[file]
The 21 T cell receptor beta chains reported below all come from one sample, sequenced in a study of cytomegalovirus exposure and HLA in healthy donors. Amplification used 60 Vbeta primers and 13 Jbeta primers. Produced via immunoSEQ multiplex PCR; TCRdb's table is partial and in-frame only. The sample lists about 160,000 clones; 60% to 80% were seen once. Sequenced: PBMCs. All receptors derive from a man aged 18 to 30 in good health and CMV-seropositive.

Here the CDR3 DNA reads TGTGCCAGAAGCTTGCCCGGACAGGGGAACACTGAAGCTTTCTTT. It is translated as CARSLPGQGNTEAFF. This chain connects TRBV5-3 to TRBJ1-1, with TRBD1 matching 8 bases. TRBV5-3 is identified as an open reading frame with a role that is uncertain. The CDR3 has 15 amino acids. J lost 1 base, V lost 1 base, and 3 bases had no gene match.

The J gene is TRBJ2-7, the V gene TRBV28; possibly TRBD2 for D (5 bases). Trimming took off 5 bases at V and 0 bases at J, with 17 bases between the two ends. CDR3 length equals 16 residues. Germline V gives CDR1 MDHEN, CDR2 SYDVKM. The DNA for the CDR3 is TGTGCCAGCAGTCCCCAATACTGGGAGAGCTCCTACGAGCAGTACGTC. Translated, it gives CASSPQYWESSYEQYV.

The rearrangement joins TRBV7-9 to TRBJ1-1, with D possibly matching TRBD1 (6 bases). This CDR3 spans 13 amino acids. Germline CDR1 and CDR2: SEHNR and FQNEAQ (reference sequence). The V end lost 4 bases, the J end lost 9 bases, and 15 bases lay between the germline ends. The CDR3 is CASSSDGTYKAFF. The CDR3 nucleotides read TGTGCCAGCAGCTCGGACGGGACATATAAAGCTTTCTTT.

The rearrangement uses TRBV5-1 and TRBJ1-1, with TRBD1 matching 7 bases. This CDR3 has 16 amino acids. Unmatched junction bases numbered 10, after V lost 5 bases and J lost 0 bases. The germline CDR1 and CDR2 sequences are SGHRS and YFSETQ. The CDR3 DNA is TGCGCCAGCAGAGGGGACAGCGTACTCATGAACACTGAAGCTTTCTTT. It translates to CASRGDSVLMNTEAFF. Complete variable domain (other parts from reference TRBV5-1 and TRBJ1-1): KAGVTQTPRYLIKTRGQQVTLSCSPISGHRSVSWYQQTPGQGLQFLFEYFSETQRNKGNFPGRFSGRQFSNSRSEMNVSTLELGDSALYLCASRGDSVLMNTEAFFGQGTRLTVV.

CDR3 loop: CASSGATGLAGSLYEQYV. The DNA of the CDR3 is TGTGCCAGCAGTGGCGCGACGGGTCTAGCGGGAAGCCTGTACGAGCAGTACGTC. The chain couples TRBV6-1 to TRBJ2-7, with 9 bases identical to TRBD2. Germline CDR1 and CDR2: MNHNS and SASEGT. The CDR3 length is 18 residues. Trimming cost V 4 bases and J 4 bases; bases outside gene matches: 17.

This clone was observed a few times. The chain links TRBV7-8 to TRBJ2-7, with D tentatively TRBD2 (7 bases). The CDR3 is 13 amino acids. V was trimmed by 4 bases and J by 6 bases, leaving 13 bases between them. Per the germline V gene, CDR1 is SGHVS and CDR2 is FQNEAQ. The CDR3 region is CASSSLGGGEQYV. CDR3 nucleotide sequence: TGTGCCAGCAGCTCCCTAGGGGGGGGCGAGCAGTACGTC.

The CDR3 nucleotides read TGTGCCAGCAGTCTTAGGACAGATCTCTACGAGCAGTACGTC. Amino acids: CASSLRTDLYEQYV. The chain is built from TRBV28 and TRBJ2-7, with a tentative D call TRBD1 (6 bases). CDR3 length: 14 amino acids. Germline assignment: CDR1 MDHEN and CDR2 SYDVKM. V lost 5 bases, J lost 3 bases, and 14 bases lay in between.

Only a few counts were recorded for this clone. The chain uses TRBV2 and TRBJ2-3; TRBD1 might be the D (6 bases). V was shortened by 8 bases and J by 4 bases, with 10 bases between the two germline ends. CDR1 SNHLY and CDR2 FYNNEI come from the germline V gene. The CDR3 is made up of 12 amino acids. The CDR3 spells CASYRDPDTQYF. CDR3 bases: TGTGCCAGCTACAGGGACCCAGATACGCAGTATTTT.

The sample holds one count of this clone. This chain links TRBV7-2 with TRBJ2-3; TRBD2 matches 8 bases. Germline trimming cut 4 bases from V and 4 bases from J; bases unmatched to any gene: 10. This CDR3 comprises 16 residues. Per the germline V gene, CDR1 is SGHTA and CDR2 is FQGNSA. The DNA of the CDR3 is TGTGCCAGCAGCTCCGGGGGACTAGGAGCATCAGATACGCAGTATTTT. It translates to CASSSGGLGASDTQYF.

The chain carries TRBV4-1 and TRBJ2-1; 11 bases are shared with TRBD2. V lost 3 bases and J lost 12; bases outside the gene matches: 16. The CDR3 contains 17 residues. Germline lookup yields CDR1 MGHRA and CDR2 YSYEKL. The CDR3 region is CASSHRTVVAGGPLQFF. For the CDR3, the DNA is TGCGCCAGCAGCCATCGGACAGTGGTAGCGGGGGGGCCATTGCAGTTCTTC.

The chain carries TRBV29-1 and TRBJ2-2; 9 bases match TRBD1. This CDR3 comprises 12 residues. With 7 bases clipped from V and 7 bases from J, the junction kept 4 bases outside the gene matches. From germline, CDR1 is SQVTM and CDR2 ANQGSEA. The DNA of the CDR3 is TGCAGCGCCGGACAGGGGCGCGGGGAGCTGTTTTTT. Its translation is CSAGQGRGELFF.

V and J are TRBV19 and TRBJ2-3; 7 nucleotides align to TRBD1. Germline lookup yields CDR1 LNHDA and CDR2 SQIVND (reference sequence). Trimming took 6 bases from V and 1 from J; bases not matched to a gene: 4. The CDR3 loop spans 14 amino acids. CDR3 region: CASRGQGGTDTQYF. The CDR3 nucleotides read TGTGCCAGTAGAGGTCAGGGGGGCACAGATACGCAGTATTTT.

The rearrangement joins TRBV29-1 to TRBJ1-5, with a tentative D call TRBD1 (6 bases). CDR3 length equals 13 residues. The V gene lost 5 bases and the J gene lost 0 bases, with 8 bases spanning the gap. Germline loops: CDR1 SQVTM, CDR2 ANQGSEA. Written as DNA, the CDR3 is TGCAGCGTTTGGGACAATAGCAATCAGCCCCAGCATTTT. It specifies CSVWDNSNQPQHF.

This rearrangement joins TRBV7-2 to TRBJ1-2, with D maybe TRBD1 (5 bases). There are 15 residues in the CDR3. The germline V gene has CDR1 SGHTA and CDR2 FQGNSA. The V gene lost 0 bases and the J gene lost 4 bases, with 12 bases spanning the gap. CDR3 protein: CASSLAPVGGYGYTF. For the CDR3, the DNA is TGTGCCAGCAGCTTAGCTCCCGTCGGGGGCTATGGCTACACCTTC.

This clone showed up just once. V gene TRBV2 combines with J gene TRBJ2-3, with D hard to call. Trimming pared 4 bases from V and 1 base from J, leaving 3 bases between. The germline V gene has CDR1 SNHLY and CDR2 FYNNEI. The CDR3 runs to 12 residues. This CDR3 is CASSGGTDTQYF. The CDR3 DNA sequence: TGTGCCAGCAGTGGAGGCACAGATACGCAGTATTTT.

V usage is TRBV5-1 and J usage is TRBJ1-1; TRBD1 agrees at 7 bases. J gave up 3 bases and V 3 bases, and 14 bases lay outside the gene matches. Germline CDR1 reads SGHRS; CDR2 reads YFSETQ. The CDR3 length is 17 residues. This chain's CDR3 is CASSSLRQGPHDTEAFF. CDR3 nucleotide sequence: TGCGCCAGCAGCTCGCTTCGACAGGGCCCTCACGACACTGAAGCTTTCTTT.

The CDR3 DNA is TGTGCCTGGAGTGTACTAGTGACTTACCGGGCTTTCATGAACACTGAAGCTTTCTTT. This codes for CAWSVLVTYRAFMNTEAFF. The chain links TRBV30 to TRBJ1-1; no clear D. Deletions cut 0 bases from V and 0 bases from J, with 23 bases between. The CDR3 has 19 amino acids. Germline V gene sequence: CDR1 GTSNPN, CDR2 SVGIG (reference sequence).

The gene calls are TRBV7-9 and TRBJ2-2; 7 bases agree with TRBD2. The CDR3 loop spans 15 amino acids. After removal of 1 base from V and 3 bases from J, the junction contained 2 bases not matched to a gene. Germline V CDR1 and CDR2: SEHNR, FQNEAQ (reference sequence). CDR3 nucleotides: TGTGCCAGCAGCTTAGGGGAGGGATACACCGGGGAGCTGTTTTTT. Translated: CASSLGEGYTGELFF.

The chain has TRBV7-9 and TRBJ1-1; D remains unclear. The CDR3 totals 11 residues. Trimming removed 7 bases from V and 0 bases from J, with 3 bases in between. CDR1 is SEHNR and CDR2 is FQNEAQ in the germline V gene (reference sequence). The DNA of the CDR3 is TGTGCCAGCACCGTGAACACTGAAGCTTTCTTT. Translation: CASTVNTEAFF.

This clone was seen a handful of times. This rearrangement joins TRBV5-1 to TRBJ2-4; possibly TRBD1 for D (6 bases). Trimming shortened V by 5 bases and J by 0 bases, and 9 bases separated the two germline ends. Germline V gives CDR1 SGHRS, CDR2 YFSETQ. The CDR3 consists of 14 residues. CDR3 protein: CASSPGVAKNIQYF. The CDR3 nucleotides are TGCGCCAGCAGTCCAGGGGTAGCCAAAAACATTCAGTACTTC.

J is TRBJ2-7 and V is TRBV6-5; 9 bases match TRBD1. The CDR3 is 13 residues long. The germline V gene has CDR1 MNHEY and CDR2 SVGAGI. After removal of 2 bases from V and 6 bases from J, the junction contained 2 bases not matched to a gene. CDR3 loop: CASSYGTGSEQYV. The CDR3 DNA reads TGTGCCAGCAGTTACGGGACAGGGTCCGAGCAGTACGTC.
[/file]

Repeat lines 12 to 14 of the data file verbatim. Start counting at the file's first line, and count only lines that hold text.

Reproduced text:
The chain carries TRBV29-1 and TRBJ2-2; 9 bases match TRBD1. This CDR3 comprises 12 residues. With 7 bases clipped from V and 7 bases from J, the junction kept 4 bases outside the gene matches. From germline, CDR1 is SQVTM and CDR2 ANQGSEA. The DNA of the CDR3 is TGCAGCGCCGGACAGGGGCGCGGGGAGCTGTTTTTT. Its translation is CSAGQGRGELFF.

V and J are TRBV19 and TRBJ2-3; 7 nucleotides align to TRBD1. Germline lookup yields CDR1 LNHDA and CDR2 SQIVND (reference sequence). Trimming took 6 bases from V and 1 from J; bases not matched to a gene: 4. The CDR3 loop spans 14 amino acids. CDR3 region: CASRGQGGTDTQYF. The CDR3 nucleotides read TGTGCCAGTAGAGGTCAGGGGGGCACAGATACGCAGTATTTT.

The rearrangement joins TRBV29-1 to TRBJ1-5, with a tentative D call TRBD1 (6 bases). CDR3 length equals 13 residues. The V gene lost 5 bases and the J gene lost 0 bases, with 8 bases spanning the gap. Germline loops: CDR1 SQVTM, CDR2 ANQGSEA. Written as DNA, the CDR3 is TGCAGCGTTTGGGACAATAGCAATCAGCCCCAGCATTTT. It specifies CSVWDNSNQPQHF.